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The goal of data attribution is to trace model predictions back to training data. Despite a long line of work towards this goal, existing approaches to data attribution tend to force users to choose between computational tractability and efficacy. That is, computationally tractable methods can struggle with accurately attributing model predictions in non-convex settings (e.g., in the context of deep neural networks), while methods that are effective in such regimes require training thousands of models, which makes them impractical for large models or datasets. In this work, we introduce TRAK (Tracing with the Randomly-projected After Kernel), a data attribution method that is both effective and computationally tractable for large-scale, differentiable models. In particular, by leveraging only a handful of trained models, TRAK can match the performance of attribution methods that require training thousands of models. We demonstrate the utility of TRAK across various modalities and scales: image classifiers trained on ImageNet, vision-language models (CLIP), and language models (BERT and mT5). We provide code for using TRAK (and reproducing our work) at https://github.com/MadryLab/trak .

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We establish a simple connection between robust and differentially-private algorithms: private mechanisms which perform well with very high probability are automatically robust in the sense that they retain accuracy even if a constant fraction of the samples they receive are adversarially corrupted. Since optimal mechanisms typically achieve these high success probabilities, our results imply that optimal private mechanisms for many basic statistics problems are robust. We investigate the consequences of this observation for both algorithms and computational complexity across different statistical problems. Assuming the Brennan-Bresler secret-leakage planted clique conjecture, we demonstrate a fundamental tradeoff between computational efficiency, privacy leakage, and success probability for sparse mean estimation. Private algorithms which match this tradeoff are not yet known -- we achieve that (up to polylogarithmic factors) in a polynomially-large range of parameters via the Sum-of-Squares method. To establish an information-computation gap for private sparse mean estimation, we also design new (exponential-time) mechanisms using fewer samples than efficient algorithms must use. Finally, we give evidence for privacy-induced information-computation gaps for several other statistics and learning problems, including PAC learning parity functions and estimation of the mean of a multivariate Gaussian.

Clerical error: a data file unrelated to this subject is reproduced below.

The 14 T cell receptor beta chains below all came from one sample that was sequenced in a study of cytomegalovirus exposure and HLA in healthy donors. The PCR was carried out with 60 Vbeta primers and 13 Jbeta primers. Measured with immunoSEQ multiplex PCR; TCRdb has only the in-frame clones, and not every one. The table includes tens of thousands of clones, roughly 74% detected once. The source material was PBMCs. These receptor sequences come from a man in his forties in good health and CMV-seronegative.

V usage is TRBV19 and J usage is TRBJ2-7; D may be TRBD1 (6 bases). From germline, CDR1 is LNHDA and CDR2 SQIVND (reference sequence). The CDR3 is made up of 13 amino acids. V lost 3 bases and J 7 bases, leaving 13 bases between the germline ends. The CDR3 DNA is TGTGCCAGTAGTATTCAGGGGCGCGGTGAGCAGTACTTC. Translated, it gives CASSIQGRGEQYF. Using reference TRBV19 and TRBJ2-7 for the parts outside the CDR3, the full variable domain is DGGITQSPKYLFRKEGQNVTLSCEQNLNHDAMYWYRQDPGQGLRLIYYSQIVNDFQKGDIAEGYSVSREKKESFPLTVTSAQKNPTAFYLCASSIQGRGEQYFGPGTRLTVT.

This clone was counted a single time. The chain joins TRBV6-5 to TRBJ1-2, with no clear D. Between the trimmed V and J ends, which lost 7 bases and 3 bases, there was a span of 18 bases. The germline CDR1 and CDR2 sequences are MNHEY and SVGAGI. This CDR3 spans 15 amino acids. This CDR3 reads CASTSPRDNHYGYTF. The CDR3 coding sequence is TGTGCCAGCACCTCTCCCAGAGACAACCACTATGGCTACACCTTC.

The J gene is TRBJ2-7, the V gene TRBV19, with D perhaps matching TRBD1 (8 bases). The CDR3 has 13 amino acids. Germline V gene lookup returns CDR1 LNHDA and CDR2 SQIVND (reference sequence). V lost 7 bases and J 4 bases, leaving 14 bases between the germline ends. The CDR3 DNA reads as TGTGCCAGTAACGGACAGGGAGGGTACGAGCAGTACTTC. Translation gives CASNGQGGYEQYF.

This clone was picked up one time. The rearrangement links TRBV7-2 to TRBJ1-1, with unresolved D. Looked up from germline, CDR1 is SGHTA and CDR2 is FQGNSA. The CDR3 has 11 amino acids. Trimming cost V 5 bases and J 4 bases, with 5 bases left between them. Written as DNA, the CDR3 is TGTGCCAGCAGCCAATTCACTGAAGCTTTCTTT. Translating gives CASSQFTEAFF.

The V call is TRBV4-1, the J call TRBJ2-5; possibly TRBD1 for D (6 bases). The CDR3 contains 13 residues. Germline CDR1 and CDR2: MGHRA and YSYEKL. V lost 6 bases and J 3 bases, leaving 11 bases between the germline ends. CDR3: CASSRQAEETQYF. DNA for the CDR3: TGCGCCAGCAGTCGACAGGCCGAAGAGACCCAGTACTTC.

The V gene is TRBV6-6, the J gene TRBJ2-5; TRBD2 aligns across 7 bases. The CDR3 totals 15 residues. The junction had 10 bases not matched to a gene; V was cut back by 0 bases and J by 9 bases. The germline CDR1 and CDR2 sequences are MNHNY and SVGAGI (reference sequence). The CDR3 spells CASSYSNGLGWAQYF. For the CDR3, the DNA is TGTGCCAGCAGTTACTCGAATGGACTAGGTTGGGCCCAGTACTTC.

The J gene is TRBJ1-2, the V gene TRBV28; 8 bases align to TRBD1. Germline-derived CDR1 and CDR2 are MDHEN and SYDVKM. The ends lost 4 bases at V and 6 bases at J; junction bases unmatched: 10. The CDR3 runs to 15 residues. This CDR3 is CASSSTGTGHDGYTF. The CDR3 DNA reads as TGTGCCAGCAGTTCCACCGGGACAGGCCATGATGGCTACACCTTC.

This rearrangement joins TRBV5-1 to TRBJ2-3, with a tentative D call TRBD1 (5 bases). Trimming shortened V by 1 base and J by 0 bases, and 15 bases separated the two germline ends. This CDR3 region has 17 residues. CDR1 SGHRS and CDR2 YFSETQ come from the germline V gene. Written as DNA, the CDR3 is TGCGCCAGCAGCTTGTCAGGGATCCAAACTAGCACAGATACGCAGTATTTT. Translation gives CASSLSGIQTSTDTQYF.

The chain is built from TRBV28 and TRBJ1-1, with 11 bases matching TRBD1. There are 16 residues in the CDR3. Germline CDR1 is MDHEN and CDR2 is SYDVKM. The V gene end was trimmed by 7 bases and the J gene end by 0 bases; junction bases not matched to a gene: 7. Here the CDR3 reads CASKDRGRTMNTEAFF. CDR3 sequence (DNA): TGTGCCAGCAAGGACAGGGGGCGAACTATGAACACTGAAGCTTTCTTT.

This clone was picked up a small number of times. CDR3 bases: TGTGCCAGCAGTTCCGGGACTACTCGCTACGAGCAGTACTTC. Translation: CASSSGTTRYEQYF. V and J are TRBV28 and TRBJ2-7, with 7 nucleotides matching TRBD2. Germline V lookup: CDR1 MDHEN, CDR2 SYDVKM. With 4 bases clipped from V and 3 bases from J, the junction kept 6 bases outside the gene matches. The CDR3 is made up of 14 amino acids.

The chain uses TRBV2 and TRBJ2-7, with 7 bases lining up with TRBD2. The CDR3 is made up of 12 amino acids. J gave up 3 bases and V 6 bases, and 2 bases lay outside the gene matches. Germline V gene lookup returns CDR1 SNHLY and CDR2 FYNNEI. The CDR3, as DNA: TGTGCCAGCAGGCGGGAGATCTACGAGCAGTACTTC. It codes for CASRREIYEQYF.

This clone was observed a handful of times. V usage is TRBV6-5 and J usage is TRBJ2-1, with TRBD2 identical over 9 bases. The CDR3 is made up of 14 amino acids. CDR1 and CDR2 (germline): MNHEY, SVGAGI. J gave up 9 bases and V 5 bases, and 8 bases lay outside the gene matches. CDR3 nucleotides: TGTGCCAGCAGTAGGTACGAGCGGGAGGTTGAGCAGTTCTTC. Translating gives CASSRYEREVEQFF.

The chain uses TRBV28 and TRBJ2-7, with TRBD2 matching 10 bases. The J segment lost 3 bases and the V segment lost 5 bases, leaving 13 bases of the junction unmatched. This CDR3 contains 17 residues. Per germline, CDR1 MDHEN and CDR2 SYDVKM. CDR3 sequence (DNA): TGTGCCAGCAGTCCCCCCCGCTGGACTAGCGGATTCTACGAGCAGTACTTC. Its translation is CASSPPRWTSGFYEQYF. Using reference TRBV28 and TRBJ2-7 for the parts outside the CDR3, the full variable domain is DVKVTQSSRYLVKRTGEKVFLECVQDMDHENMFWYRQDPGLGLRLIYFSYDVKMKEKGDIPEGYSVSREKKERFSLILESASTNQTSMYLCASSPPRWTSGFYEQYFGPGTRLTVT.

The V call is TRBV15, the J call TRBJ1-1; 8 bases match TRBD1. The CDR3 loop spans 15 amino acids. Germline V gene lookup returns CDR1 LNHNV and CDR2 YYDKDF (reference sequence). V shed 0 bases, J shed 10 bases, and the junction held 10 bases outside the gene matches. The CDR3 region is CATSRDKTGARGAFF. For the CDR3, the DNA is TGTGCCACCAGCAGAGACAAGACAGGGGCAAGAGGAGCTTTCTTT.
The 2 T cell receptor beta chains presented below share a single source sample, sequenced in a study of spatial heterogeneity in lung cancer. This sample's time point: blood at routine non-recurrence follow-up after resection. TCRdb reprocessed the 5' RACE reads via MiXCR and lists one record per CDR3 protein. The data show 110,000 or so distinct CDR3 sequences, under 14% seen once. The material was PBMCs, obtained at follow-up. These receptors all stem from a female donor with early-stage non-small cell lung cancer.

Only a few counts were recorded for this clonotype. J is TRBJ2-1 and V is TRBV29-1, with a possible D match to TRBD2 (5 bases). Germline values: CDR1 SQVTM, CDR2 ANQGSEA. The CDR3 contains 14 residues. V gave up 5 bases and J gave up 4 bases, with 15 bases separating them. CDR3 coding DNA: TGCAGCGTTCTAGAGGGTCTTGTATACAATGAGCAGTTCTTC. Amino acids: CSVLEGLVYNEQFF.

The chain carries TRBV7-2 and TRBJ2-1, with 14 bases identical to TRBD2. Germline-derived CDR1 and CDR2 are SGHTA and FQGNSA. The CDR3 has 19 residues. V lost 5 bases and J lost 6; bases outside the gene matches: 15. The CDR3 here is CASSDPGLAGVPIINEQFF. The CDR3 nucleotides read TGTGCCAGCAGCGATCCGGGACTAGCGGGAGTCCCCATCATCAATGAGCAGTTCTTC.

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Group equivariant convolutional neural networks (G-CNNs) are generalizations of convolutional neural networks (CNNs) which excel in a wide range of scientific and technical applications by explicitly encoding group symmetries, such as rotations and permutations, in their architectures. Although the success of G-CNNs is driven by the explicit symmetry bias of their convolutional architecture, a recent line of work has proposed that the implicit bias of training algorithms on a particular parameterization (or architecture) is key to understanding generalization for overparameterized neural nets. In this context, we show that $L$-layer full-width linear G-CNNs trained via gradient descent in a binary classification task converge to solutions with low-rank Fourier matrix coefficients, regularized by the $2/L$-Schatten matrix norm. Our work strictly generalizes previous analysis on the implicit bias of linear CNNs to linear G-CNNs over all finite groups, including the challenging setting of non-commutative symmetry groups (such as permutations). We validate our theorems via experiments on a variety of groups and empirically explore more realistic nonlinear networks, which locally capture similar regularization patterns. Finally, we provide intuitive interpretations of our Fourier space implicit regularization results in real space via uncertainty principles.